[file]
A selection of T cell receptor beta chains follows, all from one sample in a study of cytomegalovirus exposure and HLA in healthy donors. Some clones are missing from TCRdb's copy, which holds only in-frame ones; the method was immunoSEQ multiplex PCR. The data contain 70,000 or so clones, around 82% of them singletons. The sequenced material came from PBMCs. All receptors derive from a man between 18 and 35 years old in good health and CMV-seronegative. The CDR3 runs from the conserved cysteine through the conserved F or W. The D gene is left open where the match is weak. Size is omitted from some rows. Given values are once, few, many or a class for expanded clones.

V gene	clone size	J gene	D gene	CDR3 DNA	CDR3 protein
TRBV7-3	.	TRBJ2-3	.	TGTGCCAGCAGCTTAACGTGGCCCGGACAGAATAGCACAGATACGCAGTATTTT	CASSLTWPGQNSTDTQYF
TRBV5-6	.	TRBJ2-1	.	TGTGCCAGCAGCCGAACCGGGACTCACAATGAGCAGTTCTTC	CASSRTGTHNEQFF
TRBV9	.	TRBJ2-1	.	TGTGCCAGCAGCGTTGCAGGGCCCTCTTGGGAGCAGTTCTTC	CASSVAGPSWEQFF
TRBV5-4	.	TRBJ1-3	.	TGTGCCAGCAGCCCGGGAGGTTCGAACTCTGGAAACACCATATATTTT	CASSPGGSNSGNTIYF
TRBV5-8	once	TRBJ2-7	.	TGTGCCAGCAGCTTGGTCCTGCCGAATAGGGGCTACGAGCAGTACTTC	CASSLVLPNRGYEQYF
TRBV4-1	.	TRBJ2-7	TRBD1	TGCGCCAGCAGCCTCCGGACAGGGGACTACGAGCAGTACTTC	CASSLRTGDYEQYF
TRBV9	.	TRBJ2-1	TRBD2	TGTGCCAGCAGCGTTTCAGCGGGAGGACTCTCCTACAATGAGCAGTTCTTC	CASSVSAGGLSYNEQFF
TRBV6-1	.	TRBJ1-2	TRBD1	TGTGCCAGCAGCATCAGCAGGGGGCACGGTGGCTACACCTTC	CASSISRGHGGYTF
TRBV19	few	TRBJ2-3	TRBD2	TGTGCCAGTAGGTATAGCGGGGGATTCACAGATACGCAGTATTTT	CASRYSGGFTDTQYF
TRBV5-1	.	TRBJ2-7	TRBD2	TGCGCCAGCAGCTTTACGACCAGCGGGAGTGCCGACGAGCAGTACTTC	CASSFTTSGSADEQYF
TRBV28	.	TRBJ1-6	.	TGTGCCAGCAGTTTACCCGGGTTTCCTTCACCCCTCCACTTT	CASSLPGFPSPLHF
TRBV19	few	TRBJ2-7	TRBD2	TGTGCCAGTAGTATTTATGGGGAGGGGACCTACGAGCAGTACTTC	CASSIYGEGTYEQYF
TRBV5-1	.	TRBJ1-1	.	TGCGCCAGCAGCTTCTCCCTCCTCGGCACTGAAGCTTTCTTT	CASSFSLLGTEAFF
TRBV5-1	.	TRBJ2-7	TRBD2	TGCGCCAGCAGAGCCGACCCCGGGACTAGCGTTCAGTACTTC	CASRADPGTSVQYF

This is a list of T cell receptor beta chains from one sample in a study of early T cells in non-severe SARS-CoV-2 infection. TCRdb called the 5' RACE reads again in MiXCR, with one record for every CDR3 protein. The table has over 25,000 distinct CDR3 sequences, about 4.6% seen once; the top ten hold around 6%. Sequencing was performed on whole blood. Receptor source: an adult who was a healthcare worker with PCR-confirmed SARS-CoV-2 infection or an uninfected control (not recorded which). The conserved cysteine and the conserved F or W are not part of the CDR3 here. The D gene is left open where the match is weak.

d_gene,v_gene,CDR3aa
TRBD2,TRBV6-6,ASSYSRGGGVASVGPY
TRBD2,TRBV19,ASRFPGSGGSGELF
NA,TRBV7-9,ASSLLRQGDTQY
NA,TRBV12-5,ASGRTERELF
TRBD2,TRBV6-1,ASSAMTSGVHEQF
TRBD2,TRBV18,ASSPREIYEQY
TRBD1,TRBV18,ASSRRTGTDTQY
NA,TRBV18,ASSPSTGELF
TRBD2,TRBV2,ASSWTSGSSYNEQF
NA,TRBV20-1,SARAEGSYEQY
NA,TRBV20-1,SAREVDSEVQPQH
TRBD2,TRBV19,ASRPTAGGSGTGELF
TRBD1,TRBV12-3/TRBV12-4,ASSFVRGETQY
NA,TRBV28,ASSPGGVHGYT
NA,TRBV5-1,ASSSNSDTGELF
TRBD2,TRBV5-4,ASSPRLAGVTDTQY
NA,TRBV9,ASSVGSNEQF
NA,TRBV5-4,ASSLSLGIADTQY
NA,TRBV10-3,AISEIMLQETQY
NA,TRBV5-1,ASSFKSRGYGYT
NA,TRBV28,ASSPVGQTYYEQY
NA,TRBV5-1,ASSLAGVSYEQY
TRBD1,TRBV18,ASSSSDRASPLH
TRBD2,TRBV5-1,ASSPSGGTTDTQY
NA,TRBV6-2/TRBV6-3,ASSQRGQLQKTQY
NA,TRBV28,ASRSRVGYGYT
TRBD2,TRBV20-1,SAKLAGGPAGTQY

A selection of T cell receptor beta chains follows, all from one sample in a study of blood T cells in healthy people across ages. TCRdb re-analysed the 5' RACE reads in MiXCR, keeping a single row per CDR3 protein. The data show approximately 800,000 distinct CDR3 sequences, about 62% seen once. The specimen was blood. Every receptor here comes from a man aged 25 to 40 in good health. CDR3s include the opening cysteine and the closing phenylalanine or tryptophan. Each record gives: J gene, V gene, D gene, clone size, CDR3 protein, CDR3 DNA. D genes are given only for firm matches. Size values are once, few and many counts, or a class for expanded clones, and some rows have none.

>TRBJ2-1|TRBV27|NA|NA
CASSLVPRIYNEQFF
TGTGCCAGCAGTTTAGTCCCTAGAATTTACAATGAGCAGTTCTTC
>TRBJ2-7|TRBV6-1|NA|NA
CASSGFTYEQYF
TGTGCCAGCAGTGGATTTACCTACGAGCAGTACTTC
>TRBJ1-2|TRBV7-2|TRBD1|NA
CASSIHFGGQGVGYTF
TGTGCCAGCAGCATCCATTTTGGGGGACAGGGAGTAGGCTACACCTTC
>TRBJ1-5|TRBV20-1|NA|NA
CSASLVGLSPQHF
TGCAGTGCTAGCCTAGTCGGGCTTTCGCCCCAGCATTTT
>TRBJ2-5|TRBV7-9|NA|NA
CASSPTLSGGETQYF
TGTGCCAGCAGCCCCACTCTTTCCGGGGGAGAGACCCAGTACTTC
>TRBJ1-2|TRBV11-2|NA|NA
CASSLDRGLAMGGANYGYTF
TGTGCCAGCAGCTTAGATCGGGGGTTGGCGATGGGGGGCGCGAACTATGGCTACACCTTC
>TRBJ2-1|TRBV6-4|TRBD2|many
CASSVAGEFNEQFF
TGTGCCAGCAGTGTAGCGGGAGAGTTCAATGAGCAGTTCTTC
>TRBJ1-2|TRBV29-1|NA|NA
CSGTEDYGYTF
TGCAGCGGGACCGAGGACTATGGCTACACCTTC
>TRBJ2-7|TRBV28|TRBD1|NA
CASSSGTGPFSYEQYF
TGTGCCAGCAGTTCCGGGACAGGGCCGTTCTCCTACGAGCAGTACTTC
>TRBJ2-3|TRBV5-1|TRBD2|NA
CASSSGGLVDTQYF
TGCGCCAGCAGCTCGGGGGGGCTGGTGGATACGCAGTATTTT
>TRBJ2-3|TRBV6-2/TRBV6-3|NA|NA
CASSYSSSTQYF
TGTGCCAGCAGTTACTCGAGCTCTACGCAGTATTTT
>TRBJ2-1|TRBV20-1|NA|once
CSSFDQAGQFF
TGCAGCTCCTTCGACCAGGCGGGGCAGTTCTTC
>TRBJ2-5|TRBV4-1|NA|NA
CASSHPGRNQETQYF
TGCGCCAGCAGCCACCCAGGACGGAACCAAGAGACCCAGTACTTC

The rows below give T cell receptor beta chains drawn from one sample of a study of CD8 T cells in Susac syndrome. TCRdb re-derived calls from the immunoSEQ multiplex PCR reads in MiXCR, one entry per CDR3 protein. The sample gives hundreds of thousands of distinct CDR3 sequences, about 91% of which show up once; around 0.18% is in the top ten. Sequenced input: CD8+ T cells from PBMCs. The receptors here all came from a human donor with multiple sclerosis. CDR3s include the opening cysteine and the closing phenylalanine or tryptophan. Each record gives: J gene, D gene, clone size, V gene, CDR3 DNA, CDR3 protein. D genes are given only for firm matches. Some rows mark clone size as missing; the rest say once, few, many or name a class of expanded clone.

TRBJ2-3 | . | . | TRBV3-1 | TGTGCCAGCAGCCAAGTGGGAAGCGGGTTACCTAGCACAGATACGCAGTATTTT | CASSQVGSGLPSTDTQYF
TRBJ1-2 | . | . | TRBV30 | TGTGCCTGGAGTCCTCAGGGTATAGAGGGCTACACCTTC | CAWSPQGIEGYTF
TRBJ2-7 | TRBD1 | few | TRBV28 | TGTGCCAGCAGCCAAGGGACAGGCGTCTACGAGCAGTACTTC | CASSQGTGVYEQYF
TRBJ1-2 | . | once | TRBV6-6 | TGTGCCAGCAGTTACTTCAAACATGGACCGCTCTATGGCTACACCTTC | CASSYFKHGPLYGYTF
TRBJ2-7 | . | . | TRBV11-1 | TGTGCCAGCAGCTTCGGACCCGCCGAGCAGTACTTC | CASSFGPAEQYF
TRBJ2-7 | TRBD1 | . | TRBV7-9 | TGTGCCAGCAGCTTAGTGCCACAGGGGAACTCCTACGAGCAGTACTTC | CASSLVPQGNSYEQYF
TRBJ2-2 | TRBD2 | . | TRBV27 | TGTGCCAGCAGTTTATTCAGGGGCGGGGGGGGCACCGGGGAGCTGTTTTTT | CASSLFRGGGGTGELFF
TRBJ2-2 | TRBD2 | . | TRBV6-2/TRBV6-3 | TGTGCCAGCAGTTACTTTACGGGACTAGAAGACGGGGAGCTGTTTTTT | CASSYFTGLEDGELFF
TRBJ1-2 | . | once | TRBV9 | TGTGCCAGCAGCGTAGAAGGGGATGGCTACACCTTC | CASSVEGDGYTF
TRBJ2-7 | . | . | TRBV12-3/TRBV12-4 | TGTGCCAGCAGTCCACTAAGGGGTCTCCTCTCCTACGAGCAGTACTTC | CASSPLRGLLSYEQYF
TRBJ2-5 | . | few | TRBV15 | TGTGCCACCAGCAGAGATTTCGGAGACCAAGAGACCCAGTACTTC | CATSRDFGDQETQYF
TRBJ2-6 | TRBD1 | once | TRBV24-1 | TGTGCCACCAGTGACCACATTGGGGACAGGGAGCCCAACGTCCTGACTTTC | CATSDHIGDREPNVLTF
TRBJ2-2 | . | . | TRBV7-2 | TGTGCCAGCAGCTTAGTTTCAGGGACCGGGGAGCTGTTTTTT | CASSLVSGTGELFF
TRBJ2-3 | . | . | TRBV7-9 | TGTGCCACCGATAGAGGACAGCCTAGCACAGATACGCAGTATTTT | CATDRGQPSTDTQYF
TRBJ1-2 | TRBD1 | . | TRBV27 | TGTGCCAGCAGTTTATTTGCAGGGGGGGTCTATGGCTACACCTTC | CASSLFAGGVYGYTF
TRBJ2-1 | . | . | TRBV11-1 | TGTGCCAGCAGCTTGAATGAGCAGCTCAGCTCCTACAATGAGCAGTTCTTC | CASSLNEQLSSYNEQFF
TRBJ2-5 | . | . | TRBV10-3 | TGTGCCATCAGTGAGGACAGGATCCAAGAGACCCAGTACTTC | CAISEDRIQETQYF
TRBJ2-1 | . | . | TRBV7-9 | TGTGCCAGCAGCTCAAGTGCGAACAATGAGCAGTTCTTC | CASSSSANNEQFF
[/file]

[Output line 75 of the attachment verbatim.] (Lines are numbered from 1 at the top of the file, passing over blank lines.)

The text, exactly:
CASSSGGLVDTQYF